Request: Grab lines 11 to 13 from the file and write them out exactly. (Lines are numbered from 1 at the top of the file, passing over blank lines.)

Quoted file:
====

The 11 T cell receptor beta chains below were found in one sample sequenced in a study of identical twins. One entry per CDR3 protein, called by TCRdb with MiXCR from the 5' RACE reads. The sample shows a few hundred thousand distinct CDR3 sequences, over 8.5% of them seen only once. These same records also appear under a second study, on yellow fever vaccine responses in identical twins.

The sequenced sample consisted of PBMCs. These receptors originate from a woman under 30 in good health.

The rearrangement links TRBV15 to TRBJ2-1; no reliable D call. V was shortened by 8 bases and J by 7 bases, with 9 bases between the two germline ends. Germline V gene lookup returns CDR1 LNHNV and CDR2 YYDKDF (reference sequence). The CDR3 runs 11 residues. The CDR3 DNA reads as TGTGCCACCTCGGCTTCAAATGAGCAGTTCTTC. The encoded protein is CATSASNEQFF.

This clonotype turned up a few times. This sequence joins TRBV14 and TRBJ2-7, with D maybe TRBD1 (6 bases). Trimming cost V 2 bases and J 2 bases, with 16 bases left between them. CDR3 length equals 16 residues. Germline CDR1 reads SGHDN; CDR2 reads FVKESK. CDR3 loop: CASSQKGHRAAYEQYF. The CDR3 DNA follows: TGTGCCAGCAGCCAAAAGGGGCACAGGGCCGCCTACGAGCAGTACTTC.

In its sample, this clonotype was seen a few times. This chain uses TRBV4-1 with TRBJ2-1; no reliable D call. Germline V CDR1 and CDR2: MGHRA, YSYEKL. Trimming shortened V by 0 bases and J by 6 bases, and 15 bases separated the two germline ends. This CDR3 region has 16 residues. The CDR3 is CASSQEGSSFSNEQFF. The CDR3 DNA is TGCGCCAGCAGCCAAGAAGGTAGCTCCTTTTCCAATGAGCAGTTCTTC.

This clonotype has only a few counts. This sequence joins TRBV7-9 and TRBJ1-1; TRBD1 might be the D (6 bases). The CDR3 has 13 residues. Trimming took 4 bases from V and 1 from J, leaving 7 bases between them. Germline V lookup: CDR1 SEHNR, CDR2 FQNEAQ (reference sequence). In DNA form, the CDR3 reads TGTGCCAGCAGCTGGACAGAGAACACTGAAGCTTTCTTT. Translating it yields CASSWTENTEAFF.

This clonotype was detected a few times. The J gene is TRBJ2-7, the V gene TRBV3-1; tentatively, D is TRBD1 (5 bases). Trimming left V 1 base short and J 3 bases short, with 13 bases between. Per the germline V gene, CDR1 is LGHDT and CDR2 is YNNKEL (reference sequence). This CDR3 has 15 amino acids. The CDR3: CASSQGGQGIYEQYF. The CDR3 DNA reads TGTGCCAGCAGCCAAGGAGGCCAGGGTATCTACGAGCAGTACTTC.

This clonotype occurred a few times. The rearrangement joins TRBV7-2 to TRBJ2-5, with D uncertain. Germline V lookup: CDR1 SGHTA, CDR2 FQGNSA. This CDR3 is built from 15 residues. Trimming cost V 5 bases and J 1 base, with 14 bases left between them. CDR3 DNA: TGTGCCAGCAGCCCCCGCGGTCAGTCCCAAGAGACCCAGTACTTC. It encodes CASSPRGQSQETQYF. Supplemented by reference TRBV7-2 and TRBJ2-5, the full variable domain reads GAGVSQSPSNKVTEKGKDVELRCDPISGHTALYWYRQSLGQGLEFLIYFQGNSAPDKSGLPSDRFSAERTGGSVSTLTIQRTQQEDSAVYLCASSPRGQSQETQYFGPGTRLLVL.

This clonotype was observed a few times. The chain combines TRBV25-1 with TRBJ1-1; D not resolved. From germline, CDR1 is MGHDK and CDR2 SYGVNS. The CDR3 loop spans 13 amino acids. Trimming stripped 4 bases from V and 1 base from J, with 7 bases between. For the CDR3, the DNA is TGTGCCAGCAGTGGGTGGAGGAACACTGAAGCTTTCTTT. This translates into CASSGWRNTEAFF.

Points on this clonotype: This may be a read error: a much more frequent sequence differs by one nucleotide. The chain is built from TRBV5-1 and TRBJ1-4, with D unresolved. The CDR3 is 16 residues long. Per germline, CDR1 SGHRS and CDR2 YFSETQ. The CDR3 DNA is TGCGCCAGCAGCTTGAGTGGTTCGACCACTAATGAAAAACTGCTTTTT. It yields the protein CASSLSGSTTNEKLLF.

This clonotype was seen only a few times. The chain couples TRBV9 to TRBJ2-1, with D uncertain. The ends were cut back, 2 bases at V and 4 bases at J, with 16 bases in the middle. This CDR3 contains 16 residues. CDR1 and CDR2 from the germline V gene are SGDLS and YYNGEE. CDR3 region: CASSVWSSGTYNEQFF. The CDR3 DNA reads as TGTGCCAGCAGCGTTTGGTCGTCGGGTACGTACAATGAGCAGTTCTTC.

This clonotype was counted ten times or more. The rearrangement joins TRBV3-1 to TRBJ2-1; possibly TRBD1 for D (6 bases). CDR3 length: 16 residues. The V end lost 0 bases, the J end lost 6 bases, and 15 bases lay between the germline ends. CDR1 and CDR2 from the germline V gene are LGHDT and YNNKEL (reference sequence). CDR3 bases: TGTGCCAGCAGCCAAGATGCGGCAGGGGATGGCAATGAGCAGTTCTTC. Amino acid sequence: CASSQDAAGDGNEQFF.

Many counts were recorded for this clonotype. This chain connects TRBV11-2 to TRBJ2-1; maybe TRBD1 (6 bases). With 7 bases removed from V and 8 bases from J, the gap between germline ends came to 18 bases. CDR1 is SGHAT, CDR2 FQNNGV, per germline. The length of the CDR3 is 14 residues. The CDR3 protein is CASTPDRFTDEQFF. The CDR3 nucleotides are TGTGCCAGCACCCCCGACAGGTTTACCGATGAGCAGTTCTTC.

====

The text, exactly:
This clonotype was seen only a few times. The chain couples TRBV9 to TRBJ2-1, with D uncertain. The ends were cut back, 2 bases at V and 4 bases at J, with 16 bases in the middle. This CDR3 contains 16 residues. CDR1 and CDR2 from the germline V gene are SGDLS and YYNGEE. CDR3 region: CASSVWSSGTYNEQFF. The CDR3 DNA reads as TGTGCCAGCAGCGTTTGGTCGTCGGGTACGTACAATGAGCAGTTCTTC.

This clonotype was counted ten times or more. The rearrangement joins TRBV3-1 to TRBJ2-1; possibly TRBD1 for D (6 bases). CDR3 length: 16 residues. The V end lost 0 bases, the J end lost 6 bases, and 15 bases lay between the germline ends. CDR1 and CDR2 from the germline V gene are LGHDT and YNNKEL (reference sequence). CDR3 bases: TGTGCCAGCAGCCAAGATGCGGCAGGGGATGGCAATGAGCAGTTCTTC. Amino acid sequence: CASSQDAAGDGNEQFF.

Many counts were recorded for this clonotype. This chain connects TRBV11-2 to TRBJ2-1; maybe TRBD1 (6 bases). With 7 bases removed from V and 8 bases from J, the gap between germline ends came to 18 bases. CDR1 is SGHAT, CDR2 FQNNGV, per germline. The length of the CDR3 is 14 residues. The CDR3 protein is CASTPDRFTDEQFF. The CDR3 nucleotides are TGTGCCAGCACCCCCGACAGGTTTACCGATGAGCAGTTCTTC.